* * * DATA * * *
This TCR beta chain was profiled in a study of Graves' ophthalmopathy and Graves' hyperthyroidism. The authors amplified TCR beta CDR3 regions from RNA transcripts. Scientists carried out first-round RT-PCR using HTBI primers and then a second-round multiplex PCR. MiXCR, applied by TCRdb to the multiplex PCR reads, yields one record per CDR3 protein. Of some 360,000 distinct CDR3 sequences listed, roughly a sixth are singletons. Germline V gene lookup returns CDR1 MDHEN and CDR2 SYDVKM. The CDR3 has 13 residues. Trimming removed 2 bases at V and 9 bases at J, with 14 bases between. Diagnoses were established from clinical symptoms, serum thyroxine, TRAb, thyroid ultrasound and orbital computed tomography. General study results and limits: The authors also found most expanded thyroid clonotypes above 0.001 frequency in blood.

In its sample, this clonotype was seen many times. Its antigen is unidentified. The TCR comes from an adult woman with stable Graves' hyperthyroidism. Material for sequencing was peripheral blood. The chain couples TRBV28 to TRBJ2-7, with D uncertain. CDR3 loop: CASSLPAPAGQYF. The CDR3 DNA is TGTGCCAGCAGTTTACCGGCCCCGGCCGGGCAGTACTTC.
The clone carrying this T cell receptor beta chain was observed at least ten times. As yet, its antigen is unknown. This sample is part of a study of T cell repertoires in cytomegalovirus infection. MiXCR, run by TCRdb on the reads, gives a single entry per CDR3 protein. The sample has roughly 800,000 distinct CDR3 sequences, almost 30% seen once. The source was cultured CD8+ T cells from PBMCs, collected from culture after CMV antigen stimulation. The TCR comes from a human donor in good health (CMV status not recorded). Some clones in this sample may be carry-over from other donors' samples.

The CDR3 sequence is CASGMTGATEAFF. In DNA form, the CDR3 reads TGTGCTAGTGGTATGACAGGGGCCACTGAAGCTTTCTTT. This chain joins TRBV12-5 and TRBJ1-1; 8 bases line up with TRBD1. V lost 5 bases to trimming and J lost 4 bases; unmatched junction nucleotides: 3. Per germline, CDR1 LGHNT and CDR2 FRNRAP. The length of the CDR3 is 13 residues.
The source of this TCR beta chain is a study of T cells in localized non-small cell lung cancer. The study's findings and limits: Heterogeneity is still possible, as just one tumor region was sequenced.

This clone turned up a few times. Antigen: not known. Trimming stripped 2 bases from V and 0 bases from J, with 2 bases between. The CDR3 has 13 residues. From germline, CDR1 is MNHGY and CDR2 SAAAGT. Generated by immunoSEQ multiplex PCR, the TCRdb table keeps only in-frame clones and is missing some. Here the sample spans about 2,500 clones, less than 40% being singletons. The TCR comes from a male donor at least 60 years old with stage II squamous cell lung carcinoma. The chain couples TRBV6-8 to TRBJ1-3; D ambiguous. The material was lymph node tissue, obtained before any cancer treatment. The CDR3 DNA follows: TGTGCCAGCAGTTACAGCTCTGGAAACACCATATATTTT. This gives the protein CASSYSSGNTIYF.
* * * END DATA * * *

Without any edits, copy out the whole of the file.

This TCR beta chain was profiled in a study of Graves' ophthalmopathy and Graves' hyperthyroidism. The authors amplified TCR beta CDR3 regions from RNA transcripts. Scientists carried out first-round RT-PCR using HTBI primers and then a second-round multiplex PCR. MiXCR, applied by TCRdb to the multiplex PCR reads, yields one record per CDR3 protein. Of some 360,000 distinct CDR3 sequences listed, roughly a sixth are singletons. Germline V gene lookup returns CDR1 MDHEN and CDR2 SYDVKM. The CDR3 has 13 residues. Trimming removed 2 bases at V and 9 bases at J, with 14 bases between. Diagnoses were established from clinical symptoms, serum thyroxine, TRAb, thyroid ultrasound and orbital computed tomography. General study results and limits: The authors also found most expanded thyroid clonotypes above 0.001 frequency in blood.

In its sample, this clonotype was seen many times. Its antigen is unidentified. The TCR comes from an adult woman with stable Graves' hyperthyroidism. Material for sequencing was peripheral blood. The chain couples TRBV28 to TRBJ2-7, with D uncertain. CDR3 loop: CASSLPAPAGQYF. The CDR3 DNA is TGTGCCAGCAGTTTACCGGCCCCGGCCGGGCAGTACTTC.
The clone carrying this T cell receptor beta chain was observed at least ten times. As yet, its antigen is unknown. This sample is part of a study of T cell repertoires in cytomegalovirus infection. MiXCR, run by TCRdb on the reads, gives a single entry per CDR3 protein. The sample has roughly 800,000 distinct CDR3 sequences, almost 30% seen once. The source was cultured CD8+ T cells from PBMCs, collected from culture after CMV antigen stimulation. The TCR comes from a human donor in good health (CMV status not recorded). Some clones in this sample may be carry-over from other donors' samples.

The CDR3 sequence is CASGMTGATEAFF. In DNA form, the CDR3 reads TGTGCTAGTGGTATGACAGGGGCCACTGAAGCTTTCTTT. This chain joins TRBV12-5 and TRBJ1-1; 8 bases line up with TRBD1. V lost 5 bases to trimming and J lost 4 bases; unmatched junction nucleotides: 3. Per germline, CDR1 LGHNT and CDR2 FRNRAP. The length of the CDR3 is 13 residues.
The source of this TCR beta chain is a study of T cells in localized non-small cell lung cancer. The study's findings and limits: Heterogeneity is still possible, as just one tumor region was sequenced.

This clone turned up a few times. Antigen: not known. Trimming stripped 2 bases from V and 0 bases from J, with 2 bases between. The CDR3 has 13 residues. From germline, CDR1 is MNHGY and CDR2 SAAAGT. Generated by immunoSEQ multiplex PCR, the TCRdb table keeps only in-frame clones and is missing some. Here the sample spans about 2,500 clones, less than 40% being singletons. The TCR comes from a male donor at least 60 years old with stage II squamous cell lung carcinoma. The chain couples TRBV6-8 to TRBJ1-3; D ambiguous. The material was lymph node tissue, obtained before any cancer treatment. The CDR3 DNA follows: TGTGCCAGCAGTTACAGCTCTGGAAACACCATATATTTT. This gives the protein CASSYSSGNTIYF.